However, LadyCare, the menopause market leader, has received mixed reviews.

In 2014 Belinda Carlise told the Daily Mail that although she was sceptical, “Within 48 hours, I went from having 30 to 40 hot flushes to having none at all. I felt like the old Belinda again — in fact better than that”

But, Dr Jen Gunter wrote a scathing review of the LadyCare Menopause Magnet onher health blog. She claimed that there is 'no evidence they do anything but lighten your wallet'.

Worryingly, in 2014 LadyCare Lifetime Limited was listed as a non-compliant advertiser with the ASA and CAP due to misleading claims in an advertorial in the Daily Express.

See more

A official statement from the ASA read, 'The ASA investigated whether LadyCare Lifetime Limited could substantiate efficacy claims for the LadyCare magnet in an advertorial published in the Daily Express. The advertorial claimed that the product was a natural solution to relieving the menopause and the symptoms of menopause.

'The ASA considered that the advertorial misleadingly implied adequate objective evidence existed to substantiate claims that LadyCare could contribute to relieving the symptoms of menopause.'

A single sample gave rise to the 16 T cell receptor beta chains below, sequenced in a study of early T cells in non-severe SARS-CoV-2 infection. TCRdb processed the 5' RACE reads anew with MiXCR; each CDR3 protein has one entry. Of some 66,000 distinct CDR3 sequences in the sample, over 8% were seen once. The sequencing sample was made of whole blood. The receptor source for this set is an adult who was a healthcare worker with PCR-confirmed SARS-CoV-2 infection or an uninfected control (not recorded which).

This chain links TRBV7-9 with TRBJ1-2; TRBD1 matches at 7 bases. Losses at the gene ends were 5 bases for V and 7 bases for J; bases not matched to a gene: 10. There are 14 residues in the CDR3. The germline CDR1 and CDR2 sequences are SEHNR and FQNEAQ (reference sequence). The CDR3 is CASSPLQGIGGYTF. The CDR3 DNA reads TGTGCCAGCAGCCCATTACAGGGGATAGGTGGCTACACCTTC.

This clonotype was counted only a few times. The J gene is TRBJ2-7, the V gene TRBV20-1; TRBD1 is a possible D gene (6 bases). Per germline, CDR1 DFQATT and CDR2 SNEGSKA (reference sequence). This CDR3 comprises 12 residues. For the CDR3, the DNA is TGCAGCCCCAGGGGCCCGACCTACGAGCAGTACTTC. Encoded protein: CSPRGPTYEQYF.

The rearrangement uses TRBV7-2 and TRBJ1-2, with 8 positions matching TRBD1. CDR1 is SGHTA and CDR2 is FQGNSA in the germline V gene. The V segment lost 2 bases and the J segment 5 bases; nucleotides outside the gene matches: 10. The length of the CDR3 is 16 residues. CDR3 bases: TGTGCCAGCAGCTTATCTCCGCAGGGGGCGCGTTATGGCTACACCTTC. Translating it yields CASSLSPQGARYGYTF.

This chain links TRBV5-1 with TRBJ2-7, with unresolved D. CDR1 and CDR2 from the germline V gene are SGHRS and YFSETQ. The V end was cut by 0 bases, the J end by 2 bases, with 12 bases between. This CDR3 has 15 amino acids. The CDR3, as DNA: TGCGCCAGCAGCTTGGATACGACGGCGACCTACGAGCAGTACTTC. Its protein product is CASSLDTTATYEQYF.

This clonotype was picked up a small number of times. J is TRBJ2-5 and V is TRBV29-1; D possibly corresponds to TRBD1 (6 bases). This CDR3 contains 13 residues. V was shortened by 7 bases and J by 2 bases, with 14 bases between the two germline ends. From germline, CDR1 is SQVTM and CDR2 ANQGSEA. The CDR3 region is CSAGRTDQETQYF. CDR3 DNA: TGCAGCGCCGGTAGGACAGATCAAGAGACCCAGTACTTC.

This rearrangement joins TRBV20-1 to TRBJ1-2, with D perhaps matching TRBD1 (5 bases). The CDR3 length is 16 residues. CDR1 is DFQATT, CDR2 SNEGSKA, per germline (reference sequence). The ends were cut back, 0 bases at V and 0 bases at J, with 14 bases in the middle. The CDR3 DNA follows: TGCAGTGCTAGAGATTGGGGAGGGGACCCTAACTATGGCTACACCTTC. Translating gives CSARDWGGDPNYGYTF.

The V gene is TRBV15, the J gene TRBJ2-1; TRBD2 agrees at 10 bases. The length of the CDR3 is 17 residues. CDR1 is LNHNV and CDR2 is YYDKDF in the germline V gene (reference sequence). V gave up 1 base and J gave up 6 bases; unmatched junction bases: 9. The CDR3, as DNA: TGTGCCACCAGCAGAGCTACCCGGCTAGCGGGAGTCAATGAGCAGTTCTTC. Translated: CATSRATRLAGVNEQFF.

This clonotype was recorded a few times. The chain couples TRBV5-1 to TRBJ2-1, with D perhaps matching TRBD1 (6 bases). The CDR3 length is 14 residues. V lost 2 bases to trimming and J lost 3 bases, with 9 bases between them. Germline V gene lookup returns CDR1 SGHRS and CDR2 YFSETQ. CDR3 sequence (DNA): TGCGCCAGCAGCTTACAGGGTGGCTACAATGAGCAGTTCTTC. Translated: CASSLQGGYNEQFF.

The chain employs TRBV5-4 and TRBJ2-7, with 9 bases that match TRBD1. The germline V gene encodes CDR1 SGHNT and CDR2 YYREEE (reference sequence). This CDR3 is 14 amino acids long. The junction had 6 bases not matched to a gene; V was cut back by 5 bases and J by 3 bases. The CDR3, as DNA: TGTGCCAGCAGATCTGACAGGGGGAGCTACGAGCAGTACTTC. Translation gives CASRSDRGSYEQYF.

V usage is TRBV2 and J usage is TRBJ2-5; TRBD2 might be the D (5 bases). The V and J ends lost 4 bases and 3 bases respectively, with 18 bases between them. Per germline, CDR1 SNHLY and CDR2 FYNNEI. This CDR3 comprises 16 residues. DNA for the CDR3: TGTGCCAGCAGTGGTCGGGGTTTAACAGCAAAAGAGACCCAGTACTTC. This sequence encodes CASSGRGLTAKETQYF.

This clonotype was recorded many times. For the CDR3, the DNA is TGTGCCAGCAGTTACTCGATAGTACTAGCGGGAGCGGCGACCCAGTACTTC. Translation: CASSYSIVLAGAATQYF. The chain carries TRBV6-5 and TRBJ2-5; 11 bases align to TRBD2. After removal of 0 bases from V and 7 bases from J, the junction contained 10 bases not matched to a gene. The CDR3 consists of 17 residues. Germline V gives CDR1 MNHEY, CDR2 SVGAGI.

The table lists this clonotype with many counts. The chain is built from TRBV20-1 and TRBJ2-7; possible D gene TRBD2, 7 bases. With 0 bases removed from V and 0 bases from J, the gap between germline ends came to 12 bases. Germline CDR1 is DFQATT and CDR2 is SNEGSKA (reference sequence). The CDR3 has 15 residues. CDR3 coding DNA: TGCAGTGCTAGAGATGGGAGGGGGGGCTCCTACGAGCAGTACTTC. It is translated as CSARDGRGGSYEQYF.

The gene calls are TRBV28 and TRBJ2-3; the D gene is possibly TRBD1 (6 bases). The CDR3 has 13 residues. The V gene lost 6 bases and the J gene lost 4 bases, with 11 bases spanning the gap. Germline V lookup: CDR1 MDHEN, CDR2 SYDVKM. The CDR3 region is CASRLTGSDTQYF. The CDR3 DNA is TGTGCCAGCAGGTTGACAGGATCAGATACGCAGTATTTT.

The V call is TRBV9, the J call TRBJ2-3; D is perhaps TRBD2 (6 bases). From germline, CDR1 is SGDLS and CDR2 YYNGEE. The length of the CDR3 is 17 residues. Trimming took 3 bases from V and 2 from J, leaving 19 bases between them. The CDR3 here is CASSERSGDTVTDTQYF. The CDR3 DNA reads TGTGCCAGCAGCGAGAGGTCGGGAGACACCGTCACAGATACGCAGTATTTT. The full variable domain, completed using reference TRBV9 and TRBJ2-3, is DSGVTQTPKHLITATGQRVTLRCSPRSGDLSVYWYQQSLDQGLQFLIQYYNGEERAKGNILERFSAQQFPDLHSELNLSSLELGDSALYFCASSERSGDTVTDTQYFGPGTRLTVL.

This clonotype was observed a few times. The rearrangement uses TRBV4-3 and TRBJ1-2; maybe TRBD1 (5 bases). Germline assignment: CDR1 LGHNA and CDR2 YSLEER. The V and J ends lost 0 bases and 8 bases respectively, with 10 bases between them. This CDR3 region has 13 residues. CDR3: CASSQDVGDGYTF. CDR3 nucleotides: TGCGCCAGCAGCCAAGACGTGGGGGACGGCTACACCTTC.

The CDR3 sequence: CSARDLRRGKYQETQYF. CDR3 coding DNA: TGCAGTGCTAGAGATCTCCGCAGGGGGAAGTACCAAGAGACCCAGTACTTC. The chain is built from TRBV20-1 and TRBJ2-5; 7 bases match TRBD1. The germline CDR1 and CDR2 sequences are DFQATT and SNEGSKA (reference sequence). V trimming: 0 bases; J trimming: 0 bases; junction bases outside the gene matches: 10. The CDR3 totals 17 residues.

But what about those who have tried the product?

For many LadyCare owners, the user experience has been disappointing.

'It didn't work at all for me. Everyone's unique of course, but I've done everything to alleviate my menopause symptoms including acupuncture and nothing works, so I've succumbed to HRT', wrote one Gransnet user. 'I tried it a few years ago. I didn't notice any benefit at all,' said another.

MORE:Lightweight summer sleepwear that’s also great for menopausal women

TV presenter Yvette Fielding appeared on Lorraine last year, discussing how the menopause has affected her. While Yvette revealed she had tried the menopause magnets, unfortunately they didn't work for her. "You clatter when you walk!" She exclaimed. Followed with, "It didn't work."

See more

Other reviews have been more positive.

'I bought one approx 6 months ago best thing I ever did. I was told that it could take weeks to work. But it worked straight away the first week,' wrote one user onMumsNet.

MORE:Perimenopause symptoms: key signs and how it differs from the menopause

'Works brilliantly for me, placebo or not!' wrote another.

Are menopause magnets safe?

Although there has been no evidence to say that menopause magnets could cause harm, we would suggest approaching the device with caution and to seek medical advice first.

Always consult your doctor before reducing/coming off HRT and if you have a pacemaker, insulin pump or other internal device. NICE reports menopause magnets are not recommended if you've been diagnosed with breast cancer.

Lauren Hughes

Lauren is the former Deputy Digital Editor at woman&home and became a journalist mainly because she enjoys being nosy. With a background in features journalism, Lauren worked on the woman&home brand for four years before going freelance. Before woman&home Lauren worked across a variety of women's lifestyle titles, including GoodTo, Woman's Own, and Woman magazine.